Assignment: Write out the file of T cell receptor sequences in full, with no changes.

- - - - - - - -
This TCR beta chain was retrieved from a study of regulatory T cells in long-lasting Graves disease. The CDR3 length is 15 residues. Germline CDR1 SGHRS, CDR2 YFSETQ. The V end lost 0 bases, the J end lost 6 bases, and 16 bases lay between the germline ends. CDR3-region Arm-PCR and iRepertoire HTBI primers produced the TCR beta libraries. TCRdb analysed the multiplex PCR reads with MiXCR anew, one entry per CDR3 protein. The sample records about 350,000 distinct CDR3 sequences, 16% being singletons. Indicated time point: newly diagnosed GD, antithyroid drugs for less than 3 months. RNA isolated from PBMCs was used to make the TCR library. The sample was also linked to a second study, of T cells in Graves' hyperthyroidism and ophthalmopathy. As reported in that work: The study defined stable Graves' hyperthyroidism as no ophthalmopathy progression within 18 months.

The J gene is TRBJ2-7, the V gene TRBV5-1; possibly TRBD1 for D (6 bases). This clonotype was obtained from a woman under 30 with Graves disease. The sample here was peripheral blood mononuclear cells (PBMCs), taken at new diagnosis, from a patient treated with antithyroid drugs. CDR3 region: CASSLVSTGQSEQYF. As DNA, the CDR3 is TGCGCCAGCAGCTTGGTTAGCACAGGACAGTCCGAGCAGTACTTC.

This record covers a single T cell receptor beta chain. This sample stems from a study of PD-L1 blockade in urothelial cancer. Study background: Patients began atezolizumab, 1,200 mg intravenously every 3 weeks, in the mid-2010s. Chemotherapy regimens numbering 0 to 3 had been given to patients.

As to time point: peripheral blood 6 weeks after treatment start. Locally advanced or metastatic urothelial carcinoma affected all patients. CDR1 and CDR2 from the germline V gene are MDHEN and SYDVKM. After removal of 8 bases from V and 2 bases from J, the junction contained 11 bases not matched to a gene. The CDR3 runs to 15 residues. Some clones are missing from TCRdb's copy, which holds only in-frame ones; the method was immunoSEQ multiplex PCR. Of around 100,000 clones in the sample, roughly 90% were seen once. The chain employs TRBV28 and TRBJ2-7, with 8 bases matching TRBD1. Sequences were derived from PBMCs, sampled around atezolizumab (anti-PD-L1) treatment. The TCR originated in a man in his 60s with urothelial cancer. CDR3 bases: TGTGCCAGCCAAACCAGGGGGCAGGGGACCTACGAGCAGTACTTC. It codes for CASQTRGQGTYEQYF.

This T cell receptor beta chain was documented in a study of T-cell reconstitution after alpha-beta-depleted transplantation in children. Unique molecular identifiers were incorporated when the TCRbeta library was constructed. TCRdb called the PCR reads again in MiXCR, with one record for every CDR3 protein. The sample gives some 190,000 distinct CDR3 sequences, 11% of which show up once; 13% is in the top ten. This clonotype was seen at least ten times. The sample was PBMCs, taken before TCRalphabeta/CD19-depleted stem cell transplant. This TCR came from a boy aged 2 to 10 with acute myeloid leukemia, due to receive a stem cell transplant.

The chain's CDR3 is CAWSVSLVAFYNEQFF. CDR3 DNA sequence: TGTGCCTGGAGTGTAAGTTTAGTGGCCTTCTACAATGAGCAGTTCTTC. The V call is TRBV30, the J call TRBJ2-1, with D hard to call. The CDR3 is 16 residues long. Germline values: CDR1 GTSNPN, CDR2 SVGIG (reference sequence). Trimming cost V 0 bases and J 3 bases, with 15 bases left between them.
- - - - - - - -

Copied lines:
This TCR beta chain was retrieved from a study of regulatory T cells in long-lasting Graves disease. The CDR3 length is 15 residues. Germline CDR1 SGHRS, CDR2 YFSETQ. The V end lost 0 bases, the J end lost 6 bases, and 16 bases lay between the germline ends. CDR3-region Arm-PCR and iRepertoire HTBI primers produced the TCR beta libraries. TCRdb analysed the multiplex PCR reads with MiXCR anew, one entry per CDR3 protein. The sample records about 350,000 distinct CDR3 sequences, 16% being singletons. Indicated time point: newly diagnosed GD, antithyroid drugs for less than 3 months. RNA isolated from PBMCs was used to make the TCR library. The sample was also linked to a second study, of T cells in Graves' hyperthyroidism and ophthalmopathy. As reported in that work: The study defined stable Graves' hyperthyroidism as no ophthalmopathy progression within 18 months.

The J gene is TRBJ2-7, the V gene TRBV5-1; possibly TRBD1 for D (6 bases). This clonotype was obtained from a woman under 30 with Graves disease. The sample here was peripheral blood mononuclear cells (PBMCs), taken at new diagnosis, from a patient treated with antithyroid drugs. CDR3 region: CASSLVSTGQSEQYF. As DNA, the CDR3 is TGCGCCAGCAGCTTGGTTAGCACAGGACAGTCCGAGCAGTACTTC.

This record covers a single T cell receptor beta chain. This sample stems from a study of PD-L1 blockade in urothelial cancer. Study background: Patients began atezolizumab, 1,200 mg intravenously every 3 weeks, in the mid-2010s. Chemotherapy regimens numbering 0 to 3 had been given to patients.

As to time point: peripheral blood 6 weeks after treatment start. Locally advanced or metastatic urothelial carcinoma affected all patients. CDR1 and CDR2 from the germline V gene are MDHEN and SYDVKM. After removal of 8 bases from V and 2 bases from J, the junction contained 11 bases not matched to a gene. The CDR3 runs to 15 residues. Some clones are missing from TCRdb's copy, which holds only in-frame ones; the method was immunoSEQ multiplex PCR. Of around 100,000 clones in the sample, roughly 90% were seen once. The chain employs TRBV28 and TRBJ2-7, with 8 bases matching TRBD1. Sequences were derived from PBMCs, sampled around atezolizumab (anti-PD-L1) treatment. The TCR originated in a man in his 60s with urothelial cancer. CDR3 bases: TGTGCCAGCCAAACCAGGGGGCAGGGGACCTACGAGCAGTACTTC. It codes for CASQTRGQGTYEQYF.

This T cell receptor beta chain was documented in a study of T-cell reconstitution after alpha-beta-depleted transplantation in children. Unique molecular identifiers were incorporated when the TCRbeta library was constructed. TCRdb called the PCR reads again in MiXCR, with one record for every CDR3 protein. The sample gives some 190,000 distinct CDR3 sequences, 11% of which show up once; 13% is in the top ten. This clonotype was seen at least ten times. The sample was PBMCs, taken before TCRalphabeta/CD19-depleted stem cell transplant. This TCR came from a boy aged 2 to 10 with acute myeloid leukemia, due to receive a stem cell transplant.

The chain's CDR3 is CAWSVSLVAFYNEQFF. CDR3 DNA sequence: TGTGCCTGGAGTGTAAGTTTAGTGGCCTTCTACAATGAGCAGTTCTTC. The V call is TRBV30, the J call TRBJ2-1, with D hard to call. The CDR3 is 16 residues long. Germline values: CDR1 GTSNPN, CDR2 SVGIG (reference sequence). Trimming cost V 0 bases and J 3 bases, with 15 bases left between them.